Recently I was digging around in my garage and attic, trying to find something I wrote during my senior year in high school. I remembered it was in a yellow folder, which helped me find it. It was a diary I wrote that year to my best friend, Joe Torres.
Joe never read the diary. He had died three years earlier in a drowning accident. I wrote the diary to tell him about the senior year we never had together.
Joe and I met when my pastor father moved the family to Runge, Texas. It's a really small town, ten miles from Kenedy on the west and fifteen miles from Yorktown on the east. Never heard of any of those towns on the Gulf Plains of Texas? You're not alone!
Joe and I were classmates from grades six through eight. I got to see him after school when his housekeeper mother would come clean our house; over time, he was allowed to come over more often. My house and yard became the center stage of neighborhood kid activity. Joe wasn't into sports like me, but he had energy, a talkative nature, zany humor, and knew how to keep the girls interested in him. He was always giving me advice on attracting and keeping girlfriends, which somehow didn't work for me.
When I did manage to find a girlfriend, Joe thought she was a little homely for me and nagged me about it. I responded, "She may not be pretty to you, but she's beautiful to me." Joe exclaimed, "That's the most beautiful thing I've ever heard!" and withdrew his opposition.
We introduced each other to new ventures. Even as a middle schooler in the combined middle school / high school band, Joe was the best saxophone player in town. He convinced me to join the band. I still play saxophone (occasionally) because of him.
Meanwhile, I convinced him to join Boy Scouts with me. One of our troop activities was learning to swim. We would practice in Lake Paul, the town's small lake. Joe and I would buddy up. I wasn't much of a swimmer, but I taught him what I knew. Joe wasn't good at it at all and was convinced that he would never be able to swim, despite my persistence at teaching him.
When our family moved 100 miles away after eighth grade year, it was hard to leave him behind. I have this vague memory of him waving goodbye and perhaps even running down the street a little to catch up. It would be the last time I saw Joe.
Four months later, I was in my band uniform getting ready to play at my new high school's football game when our home phone rang. My mother answered; her tone was shocked. She shared the bad news with me: Joe had drowned in an accident at Lake Paul. He had joined his brother and several other boys in overloading a leaky boat to cross the lake. The boat sank. The others swam to safety, but Joe had no chance.
I insisted on playing in the band that night, but I was in a complete fog. I went through my assignments from rote memory. The next day, our youth group took a long day trip to Dallas to see the SMU Mustangs play. I was doing OK, but suddenly, as we were leaving a restaurant on the way home, I was caught up in grief and shock again. My chaperone mother noticed the look on my face and asked me what was wrong.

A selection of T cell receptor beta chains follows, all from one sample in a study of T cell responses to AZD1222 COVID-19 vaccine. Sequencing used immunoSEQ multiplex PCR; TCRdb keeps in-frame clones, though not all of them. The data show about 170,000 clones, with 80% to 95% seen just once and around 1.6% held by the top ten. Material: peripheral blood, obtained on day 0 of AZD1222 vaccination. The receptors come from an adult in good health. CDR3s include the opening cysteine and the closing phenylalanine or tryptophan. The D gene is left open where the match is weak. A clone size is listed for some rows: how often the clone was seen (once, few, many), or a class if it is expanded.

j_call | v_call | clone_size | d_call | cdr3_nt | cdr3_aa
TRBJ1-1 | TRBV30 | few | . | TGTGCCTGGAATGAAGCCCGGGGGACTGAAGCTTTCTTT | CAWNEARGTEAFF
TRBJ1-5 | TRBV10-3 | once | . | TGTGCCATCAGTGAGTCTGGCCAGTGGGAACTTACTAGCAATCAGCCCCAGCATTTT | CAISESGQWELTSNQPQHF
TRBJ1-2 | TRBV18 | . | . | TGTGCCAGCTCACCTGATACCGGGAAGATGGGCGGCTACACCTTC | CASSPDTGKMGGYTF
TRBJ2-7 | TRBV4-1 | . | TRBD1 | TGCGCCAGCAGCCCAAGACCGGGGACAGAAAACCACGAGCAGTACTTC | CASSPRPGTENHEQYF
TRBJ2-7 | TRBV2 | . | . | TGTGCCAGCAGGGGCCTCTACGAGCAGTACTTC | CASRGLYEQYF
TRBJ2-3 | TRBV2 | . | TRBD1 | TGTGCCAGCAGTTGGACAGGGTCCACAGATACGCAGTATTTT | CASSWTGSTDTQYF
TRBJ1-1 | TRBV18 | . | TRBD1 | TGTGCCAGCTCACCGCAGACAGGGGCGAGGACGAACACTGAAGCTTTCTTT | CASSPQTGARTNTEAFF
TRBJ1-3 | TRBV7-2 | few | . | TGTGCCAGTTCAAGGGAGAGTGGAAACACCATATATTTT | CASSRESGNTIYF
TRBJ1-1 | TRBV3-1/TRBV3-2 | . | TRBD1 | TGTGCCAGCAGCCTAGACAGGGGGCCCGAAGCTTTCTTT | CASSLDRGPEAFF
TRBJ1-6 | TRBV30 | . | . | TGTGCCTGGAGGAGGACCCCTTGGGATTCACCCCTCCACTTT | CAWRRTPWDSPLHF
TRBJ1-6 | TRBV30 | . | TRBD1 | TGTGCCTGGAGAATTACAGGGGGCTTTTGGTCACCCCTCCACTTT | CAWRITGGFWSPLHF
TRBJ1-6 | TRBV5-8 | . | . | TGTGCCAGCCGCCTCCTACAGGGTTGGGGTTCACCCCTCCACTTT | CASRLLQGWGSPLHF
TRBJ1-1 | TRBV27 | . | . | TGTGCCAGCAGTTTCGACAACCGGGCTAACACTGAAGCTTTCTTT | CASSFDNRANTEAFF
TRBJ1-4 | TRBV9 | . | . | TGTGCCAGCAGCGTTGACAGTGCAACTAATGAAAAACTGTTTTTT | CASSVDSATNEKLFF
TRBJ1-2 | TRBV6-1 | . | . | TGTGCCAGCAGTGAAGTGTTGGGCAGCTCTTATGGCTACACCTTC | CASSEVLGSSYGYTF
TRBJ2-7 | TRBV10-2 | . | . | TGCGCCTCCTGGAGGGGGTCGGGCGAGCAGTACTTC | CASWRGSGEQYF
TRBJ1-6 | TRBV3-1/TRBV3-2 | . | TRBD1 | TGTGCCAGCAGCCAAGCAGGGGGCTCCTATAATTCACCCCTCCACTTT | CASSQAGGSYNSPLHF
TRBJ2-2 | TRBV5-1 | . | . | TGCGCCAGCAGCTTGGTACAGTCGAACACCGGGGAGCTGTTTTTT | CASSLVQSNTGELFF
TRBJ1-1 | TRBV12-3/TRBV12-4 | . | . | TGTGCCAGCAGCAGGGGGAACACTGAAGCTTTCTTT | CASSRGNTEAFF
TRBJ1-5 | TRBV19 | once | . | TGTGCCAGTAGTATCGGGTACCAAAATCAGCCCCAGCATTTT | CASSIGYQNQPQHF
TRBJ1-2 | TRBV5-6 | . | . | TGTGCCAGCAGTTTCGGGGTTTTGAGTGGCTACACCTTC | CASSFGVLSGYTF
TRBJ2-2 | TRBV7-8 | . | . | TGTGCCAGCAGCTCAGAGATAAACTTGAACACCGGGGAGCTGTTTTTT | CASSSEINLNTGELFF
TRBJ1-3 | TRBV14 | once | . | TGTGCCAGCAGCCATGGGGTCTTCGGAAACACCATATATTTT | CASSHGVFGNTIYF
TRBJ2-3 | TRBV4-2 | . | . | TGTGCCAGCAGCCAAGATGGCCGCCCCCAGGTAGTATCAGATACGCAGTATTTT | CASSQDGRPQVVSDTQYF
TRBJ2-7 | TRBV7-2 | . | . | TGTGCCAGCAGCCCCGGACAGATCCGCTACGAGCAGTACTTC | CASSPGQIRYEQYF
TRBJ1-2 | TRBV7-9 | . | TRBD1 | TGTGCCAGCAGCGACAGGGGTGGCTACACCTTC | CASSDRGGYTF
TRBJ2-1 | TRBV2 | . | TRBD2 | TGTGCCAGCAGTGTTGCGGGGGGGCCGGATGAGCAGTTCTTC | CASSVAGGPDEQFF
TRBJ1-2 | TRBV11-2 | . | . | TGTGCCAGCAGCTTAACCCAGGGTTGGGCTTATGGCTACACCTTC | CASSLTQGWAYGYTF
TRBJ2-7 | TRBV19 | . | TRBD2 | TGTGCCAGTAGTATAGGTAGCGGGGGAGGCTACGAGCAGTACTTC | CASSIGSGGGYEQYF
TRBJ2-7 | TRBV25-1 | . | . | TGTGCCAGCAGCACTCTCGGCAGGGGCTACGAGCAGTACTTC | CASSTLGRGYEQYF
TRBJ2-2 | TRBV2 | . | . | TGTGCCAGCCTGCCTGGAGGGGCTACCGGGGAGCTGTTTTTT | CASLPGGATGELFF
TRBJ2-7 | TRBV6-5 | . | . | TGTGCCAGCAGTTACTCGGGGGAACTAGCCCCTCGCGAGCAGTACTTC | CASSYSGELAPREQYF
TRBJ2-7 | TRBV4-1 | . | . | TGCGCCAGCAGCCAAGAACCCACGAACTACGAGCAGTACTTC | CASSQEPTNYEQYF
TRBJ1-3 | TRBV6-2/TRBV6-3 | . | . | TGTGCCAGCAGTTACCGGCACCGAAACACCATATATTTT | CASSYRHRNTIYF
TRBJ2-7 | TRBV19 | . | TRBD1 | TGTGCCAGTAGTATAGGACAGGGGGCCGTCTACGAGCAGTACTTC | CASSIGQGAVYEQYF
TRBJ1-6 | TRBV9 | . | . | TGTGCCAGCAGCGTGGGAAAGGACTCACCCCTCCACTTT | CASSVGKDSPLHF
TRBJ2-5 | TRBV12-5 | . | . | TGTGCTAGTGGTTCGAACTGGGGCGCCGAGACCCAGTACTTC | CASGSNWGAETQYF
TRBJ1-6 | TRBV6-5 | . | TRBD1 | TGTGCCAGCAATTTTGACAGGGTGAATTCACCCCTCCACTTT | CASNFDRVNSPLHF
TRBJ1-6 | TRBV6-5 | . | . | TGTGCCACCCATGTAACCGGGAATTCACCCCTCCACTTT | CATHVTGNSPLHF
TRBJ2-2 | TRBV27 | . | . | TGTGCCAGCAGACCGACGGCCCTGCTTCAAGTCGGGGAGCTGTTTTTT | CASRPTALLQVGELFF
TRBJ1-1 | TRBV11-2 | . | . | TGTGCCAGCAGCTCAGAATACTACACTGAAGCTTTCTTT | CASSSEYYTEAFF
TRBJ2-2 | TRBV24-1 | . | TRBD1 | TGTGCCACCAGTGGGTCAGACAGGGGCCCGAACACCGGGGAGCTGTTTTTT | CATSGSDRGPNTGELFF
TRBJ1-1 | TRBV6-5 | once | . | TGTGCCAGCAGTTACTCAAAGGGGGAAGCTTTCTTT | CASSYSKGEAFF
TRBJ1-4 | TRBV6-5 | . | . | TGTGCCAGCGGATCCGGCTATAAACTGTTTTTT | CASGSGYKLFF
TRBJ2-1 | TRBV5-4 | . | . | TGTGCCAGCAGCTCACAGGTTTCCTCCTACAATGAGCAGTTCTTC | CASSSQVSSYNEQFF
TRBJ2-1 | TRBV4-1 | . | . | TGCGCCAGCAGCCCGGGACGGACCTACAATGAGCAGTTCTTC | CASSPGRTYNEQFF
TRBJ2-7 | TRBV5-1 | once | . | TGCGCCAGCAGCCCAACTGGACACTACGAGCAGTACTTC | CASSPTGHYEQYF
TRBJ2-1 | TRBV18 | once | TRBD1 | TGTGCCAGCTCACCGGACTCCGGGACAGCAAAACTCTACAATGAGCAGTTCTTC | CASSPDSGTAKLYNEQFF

"Did Joe really die?" I asked. "Yes, he did," she replied.
And I was back in the fog. I had never had anyone close to me die before, excepting great-grandparents and distant relatives that passed away in the natural course of life.
Grief is a very individual occurrence. I got a chance months later to talk to Joe's brother about the accident, and after that, I sort of buried my grief. It surfaced again as I began senior year. I decided to keep a diary, writing letters to Joe to share the senior year he never got to live.
Opening the diary again recently, I was hoping for some profound communication that would inspire me and others. Well, not exactly. It wasn't the work of a poet or a future ministry founder. The diary contained the account of a senior simply telling Joe about his day, with a special emphasis on anything involving girls and band, his two favorite subjects.
I miss a lot of old friends with whom I have fallen out of touch. Amazingly, in this era of Facebook, digital communications and school reunions, I have been able to rekindle a few friendships, if only briefly sometimes. It was so touching when old friends went out of their way to attend my mother's funeral last year. And I miss the friends who have already passed on.
But something lingers with my feelings for Joe. I have some guilt, even now, that I couldn't teach him to swim. It could have just as easily been me who drowned in that lake. I'm grateful that I've been able to experience a long life, but he never got as far as a driver's license.
I only found one diary entry that referred to the tragedy:
I realized at Sunday School, in our class discussion about death, that today is the third anniversary of your death. Happy birthday or whatever! I know you're being taken care of.
Yes, I believe Joe is being taken care of by our loving God in heaven. And one day, I too will cross over. I'll get to see Joe again and tell him all about what happened since we last played sax together.
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